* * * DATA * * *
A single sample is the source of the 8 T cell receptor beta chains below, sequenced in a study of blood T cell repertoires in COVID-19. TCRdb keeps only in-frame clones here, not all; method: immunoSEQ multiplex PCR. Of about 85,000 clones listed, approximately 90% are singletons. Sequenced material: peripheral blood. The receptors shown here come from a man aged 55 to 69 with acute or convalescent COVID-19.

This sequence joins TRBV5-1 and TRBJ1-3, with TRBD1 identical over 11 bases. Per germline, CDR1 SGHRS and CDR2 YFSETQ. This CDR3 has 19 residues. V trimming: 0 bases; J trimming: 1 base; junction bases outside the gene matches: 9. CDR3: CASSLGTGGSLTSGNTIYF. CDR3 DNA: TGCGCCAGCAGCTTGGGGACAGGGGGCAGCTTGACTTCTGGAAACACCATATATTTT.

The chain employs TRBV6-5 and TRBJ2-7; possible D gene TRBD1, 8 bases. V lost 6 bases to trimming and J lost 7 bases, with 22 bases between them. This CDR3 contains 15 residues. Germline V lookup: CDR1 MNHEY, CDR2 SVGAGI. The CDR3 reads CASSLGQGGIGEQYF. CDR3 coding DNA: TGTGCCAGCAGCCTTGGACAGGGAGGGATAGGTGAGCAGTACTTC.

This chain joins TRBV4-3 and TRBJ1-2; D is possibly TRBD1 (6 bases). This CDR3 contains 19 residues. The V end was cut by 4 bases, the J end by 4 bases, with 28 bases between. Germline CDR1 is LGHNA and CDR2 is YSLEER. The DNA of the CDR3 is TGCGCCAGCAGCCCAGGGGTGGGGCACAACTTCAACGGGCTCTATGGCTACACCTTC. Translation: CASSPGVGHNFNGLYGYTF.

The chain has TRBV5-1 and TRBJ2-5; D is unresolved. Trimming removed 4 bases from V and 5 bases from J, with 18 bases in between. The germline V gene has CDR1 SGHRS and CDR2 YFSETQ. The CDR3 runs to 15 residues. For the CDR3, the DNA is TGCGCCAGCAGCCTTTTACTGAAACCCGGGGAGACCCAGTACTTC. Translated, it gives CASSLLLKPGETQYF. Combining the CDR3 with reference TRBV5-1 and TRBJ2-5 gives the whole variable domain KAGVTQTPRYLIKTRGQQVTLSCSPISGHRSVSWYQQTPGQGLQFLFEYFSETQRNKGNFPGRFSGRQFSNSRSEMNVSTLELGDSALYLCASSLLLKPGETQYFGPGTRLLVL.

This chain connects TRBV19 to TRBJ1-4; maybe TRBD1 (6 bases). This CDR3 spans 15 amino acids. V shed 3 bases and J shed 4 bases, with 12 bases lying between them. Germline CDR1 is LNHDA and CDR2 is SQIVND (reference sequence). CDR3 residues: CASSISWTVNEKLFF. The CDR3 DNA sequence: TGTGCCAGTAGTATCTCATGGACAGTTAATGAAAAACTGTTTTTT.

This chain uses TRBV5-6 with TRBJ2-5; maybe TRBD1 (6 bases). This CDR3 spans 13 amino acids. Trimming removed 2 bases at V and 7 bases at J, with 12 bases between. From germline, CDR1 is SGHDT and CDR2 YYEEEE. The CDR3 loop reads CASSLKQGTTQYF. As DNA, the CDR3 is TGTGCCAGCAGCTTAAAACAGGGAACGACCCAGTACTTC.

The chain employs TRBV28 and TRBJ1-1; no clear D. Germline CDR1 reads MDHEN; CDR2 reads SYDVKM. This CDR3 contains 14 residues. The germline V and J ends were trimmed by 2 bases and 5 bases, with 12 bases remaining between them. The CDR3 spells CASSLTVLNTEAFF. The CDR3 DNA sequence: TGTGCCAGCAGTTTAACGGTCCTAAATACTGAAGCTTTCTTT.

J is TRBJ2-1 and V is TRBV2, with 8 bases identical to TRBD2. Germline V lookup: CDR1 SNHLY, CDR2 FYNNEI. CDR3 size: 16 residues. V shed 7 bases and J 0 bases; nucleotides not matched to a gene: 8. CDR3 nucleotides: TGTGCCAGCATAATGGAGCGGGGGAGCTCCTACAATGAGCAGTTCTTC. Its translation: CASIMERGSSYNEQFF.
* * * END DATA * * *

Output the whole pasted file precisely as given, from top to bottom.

A single sample is the source of the 8 T cell receptor beta chains below, sequenced in a study of blood T cell repertoires in COVID-19. TCRdb keeps only in-frame clones here, not all; method: immunoSEQ multiplex PCR. Of about 85,000 clones listed, approximately 90% are singletons. Sequenced material: peripheral blood. The receptors shown here come from a man aged 55 to 69 with acute or convalescent COVID-19.

This sequence joins TRBV5-1 and TRBJ1-3, with TRBD1 identical over 11 bases. Per germline, CDR1 SGHRS and CDR2 YFSETQ. This CDR3 has 19 residues. V trimming: 0 bases; J trimming: 1 base; junction bases outside the gene matches: 9. CDR3: CASSLGTGGSLTSGNTIYF. CDR3 DNA: TGCGCCAGCAGCTTGGGGACAGGGGGCAGCTTGACTTCTGGAAACACCATATATTTT.

The chain employs TRBV6-5 and TRBJ2-7; possible D gene TRBD1, 8 bases. V lost 6 bases to trimming and J lost 7 bases, with 22 bases between them. This CDR3 contains 15 residues. Germline V lookup: CDR1 MNHEY, CDR2 SVGAGI. The CDR3 reads CASSLGQGGIGEQYF. CDR3 coding DNA: TGTGCCAGCAGCCTTGGACAGGGAGGGATAGGTGAGCAGTACTTC.

This chain joins TRBV4-3 and TRBJ1-2; D is possibly TRBD1 (6 bases). This CDR3 contains 19 residues. The V end was cut by 4 bases, the J end by 4 bases, with 28 bases between. Germline CDR1 is LGHNA and CDR2 is YSLEER. The DNA of the CDR3 is TGCGCCAGCAGCCCAGGGGTGGGGCACAACTTCAACGGGCTCTATGGCTACACCTTC. Translation: CASSPGVGHNFNGLYGYTF.

The chain has TRBV5-1 and TRBJ2-5; D is unresolved. Trimming removed 4 bases from V and 5 bases from J, with 18 bases in between. The germline V gene has CDR1 SGHRS and CDR2 YFSETQ. The CDR3 runs to 15 residues. For the CDR3, the DNA is TGCGCCAGCAGCCTTTTACTGAAACCCGGGGAGACCCAGTACTTC. Translated, it gives CASSLLLKPGETQYF. Combining the CDR3 with reference TRBV5-1 and TRBJ2-5 gives the whole variable domain KAGVTQTPRYLIKTRGQQVTLSCSPISGHRSVSWYQQTPGQGLQFLFEYFSETQRNKGNFPGRFSGRQFSNSRSEMNVSTLELGDSALYLCASSLLLKPGETQYFGPGTRLLVL.

This chain connects TRBV19 to TRBJ1-4; maybe TRBD1 (6 bases). This CDR3 spans 15 amino acids. V shed 3 bases and J shed 4 bases, with 12 bases lying between them. Germline CDR1 is LNHDA and CDR2 is SQIVND (reference sequence). CDR3 residues: CASSISWTVNEKLFF. The CDR3 DNA sequence: TGTGCCAGTAGTATCTCATGGACAGTTAATGAAAAACTGTTTTTT.

This chain uses TRBV5-6 with TRBJ2-5; maybe TRBD1 (6 bases). This CDR3 spans 13 amino acids. Trimming removed 2 bases at V and 7 bases at J, with 12 bases between. From germline, CDR1 is SGHDT and CDR2 YYEEEE. The CDR3 loop reads CASSLKQGTTQYF. As DNA, the CDR3 is TGTGCCAGCAGCTTAAAACAGGGAACGACCCAGTACTTC.

The chain employs TRBV28 and TRBJ1-1; no clear D. Germline CDR1 reads MDHEN; CDR2 reads SYDVKM. This CDR3 contains 14 residues. The germline V and J ends were trimmed by 2 bases and 5 bases, with 12 bases remaining between them. The CDR3 spells CASSLTVLNTEAFF. The CDR3 DNA sequence: TGTGCCAGCAGTTTAACGGTCCTAAATACTGAAGCTTTCTTT.

J is TRBJ2-1 and V is TRBV2, with 8 bases identical to TRBD2. Germline V lookup: CDR1 SNHLY, CDR2 FYNNEI. CDR3 size: 16 residues. V shed 7 bases and J 0 bases; nucleotides not matched to a gene: 8. CDR3 nucleotides: TGTGCCAGCATAATGGAGCGGGGGAGCTCCTACAATGAGCAGTTCTTC. Its translation: CASIMERGSSYNEQFF.